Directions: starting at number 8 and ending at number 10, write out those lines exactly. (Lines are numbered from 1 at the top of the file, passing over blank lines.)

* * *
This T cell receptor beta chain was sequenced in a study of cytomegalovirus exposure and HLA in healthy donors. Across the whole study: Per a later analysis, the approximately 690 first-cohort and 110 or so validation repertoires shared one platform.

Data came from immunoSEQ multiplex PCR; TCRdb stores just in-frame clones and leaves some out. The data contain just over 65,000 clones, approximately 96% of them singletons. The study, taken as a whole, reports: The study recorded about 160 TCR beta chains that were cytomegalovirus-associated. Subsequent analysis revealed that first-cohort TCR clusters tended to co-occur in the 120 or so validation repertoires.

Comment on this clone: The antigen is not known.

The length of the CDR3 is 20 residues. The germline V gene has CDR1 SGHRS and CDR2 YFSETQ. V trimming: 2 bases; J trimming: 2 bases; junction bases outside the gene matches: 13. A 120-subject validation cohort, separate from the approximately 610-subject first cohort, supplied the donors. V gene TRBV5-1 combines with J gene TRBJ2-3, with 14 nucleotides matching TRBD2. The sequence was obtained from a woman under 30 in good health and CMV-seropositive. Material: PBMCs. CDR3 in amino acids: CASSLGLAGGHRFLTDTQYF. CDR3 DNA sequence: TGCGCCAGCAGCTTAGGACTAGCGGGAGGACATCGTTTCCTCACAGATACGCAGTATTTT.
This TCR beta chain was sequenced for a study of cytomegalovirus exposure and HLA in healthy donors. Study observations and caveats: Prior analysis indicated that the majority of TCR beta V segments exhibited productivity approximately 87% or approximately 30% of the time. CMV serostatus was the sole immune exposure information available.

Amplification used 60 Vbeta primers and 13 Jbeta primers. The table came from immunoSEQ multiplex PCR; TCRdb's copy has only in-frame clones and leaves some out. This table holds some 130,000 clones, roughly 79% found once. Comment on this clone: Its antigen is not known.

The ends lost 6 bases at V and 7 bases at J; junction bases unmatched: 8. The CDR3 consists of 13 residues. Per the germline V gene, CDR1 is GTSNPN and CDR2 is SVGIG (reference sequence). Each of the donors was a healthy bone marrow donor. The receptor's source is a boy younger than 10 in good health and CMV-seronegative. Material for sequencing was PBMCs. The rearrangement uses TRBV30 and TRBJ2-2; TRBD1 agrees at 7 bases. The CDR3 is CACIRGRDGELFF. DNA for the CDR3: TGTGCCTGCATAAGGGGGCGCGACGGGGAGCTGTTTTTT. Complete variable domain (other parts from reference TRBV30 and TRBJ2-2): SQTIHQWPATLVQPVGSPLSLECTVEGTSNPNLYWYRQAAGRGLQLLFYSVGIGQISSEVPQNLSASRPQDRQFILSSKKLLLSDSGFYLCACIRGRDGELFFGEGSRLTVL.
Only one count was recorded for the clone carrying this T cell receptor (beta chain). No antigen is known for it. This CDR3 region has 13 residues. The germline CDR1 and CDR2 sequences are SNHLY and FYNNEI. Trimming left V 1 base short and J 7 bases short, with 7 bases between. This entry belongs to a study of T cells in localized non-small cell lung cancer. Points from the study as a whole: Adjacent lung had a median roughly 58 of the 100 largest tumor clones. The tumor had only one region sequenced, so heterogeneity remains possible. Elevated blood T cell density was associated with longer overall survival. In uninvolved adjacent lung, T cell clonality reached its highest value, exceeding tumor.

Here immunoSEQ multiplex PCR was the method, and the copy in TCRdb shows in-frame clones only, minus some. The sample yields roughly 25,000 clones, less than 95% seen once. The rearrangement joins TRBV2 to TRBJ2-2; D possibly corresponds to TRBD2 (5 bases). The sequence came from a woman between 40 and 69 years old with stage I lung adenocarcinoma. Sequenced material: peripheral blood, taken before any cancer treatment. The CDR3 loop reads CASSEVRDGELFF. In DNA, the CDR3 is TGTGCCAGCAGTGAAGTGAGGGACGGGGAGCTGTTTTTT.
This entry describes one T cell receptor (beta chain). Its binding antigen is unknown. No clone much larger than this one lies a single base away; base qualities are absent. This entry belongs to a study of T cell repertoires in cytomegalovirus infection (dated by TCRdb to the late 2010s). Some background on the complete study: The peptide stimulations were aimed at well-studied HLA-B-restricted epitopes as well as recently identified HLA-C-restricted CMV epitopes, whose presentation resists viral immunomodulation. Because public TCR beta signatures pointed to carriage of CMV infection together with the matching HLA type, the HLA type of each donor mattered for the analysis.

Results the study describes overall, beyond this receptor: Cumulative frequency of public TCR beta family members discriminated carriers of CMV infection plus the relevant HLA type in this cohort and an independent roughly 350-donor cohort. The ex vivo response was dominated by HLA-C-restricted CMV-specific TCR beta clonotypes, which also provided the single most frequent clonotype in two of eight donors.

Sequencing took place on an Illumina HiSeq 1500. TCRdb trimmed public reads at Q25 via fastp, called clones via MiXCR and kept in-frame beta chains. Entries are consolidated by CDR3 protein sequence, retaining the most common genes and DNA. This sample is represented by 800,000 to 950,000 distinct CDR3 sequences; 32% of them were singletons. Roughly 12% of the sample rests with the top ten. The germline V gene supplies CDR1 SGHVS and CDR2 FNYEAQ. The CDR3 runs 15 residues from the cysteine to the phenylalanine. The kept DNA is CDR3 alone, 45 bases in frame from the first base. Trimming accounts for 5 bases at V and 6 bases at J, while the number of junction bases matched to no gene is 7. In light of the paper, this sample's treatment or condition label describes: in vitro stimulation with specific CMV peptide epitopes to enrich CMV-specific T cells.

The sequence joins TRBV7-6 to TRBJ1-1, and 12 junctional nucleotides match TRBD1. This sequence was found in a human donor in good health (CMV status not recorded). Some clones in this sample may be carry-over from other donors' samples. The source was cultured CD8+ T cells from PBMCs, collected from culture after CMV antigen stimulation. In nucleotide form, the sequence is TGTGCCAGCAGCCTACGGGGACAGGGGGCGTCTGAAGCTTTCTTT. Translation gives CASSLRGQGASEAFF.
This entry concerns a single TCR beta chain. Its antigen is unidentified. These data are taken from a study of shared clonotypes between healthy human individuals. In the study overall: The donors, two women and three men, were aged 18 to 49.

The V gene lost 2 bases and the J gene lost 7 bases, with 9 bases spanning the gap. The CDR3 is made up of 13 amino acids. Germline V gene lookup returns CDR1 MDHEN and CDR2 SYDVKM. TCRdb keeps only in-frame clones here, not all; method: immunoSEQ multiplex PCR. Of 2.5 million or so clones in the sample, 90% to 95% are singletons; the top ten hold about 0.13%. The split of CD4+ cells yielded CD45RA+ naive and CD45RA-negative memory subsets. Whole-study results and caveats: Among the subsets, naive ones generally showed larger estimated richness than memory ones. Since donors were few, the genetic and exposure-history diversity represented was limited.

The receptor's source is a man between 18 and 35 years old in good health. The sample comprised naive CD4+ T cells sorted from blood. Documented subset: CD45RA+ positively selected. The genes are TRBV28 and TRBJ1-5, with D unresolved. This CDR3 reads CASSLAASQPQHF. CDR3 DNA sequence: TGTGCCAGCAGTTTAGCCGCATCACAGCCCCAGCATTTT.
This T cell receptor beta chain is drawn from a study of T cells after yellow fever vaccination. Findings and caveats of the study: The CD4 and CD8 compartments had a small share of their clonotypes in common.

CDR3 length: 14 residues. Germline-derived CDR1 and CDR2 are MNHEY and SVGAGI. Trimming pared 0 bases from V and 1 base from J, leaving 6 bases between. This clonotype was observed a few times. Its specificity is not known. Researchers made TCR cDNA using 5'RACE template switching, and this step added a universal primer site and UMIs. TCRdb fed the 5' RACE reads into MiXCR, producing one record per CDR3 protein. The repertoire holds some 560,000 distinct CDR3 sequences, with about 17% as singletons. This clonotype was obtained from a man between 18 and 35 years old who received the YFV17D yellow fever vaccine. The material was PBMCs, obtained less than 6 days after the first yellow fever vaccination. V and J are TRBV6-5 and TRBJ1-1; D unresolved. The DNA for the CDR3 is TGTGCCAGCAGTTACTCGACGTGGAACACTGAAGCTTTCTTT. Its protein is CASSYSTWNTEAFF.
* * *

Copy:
Only one count was recorded for the clone carrying this T cell receptor (beta chain). No antigen is known for it. This CDR3 region has 13 residues. The germline CDR1 and CDR2 sequences are SNHLY and FYNNEI. Trimming left V 1 base short and J 7 bases short, with 7 bases between. This entry belongs to a study of T cells in localized non-small cell lung cancer. Points from the study as a whole: Adjacent lung had a median roughly 58 of the 100 largest tumor clones. The tumor had only one region sequenced, so heterogeneity remains possible. Elevated blood T cell density was associated with longer overall survival. In uninvolved adjacent lung, T cell clonality reached its highest value, exceeding tumor.

Here immunoSEQ multiplex PCR was the method, and the copy in TCRdb shows in-frame clones only, minus some. The sample yields roughly 25,000 clones, less than 95% seen once. The rearrangement joins TRBV2 to TRBJ2-2; D possibly corresponds to TRBD2 (5 bases). The sequence came from a woman between 40 and 69 years old with stage I lung adenocarcinoma. Sequenced material: peripheral blood, taken before any cancer treatment. The CDR3 loop reads CASSEVRDGELFF. In DNA, the CDR3 is TGTGCCAGCAGTGAAGTGAGGGACGGGGAGCTGTTTTTT.
This entry describes one T cell receptor (beta chain). Its binding antigen is unknown. No clone much larger than this one lies a single base away; base qualities are absent. This entry belongs to a study of T cell repertoires in cytomegalovirus infection (dated by TCRdb to the late 2010s). Some background on the complete study: The peptide stimulations were aimed at well-studied HLA-B-restricted epitopes as well as recently identified HLA-C-restricted CMV epitopes, whose presentation resists viral immunomodulation. Because public TCR beta signatures pointed to carriage of CMV infection together with the matching HLA type, the HLA type of each donor mattered for the analysis.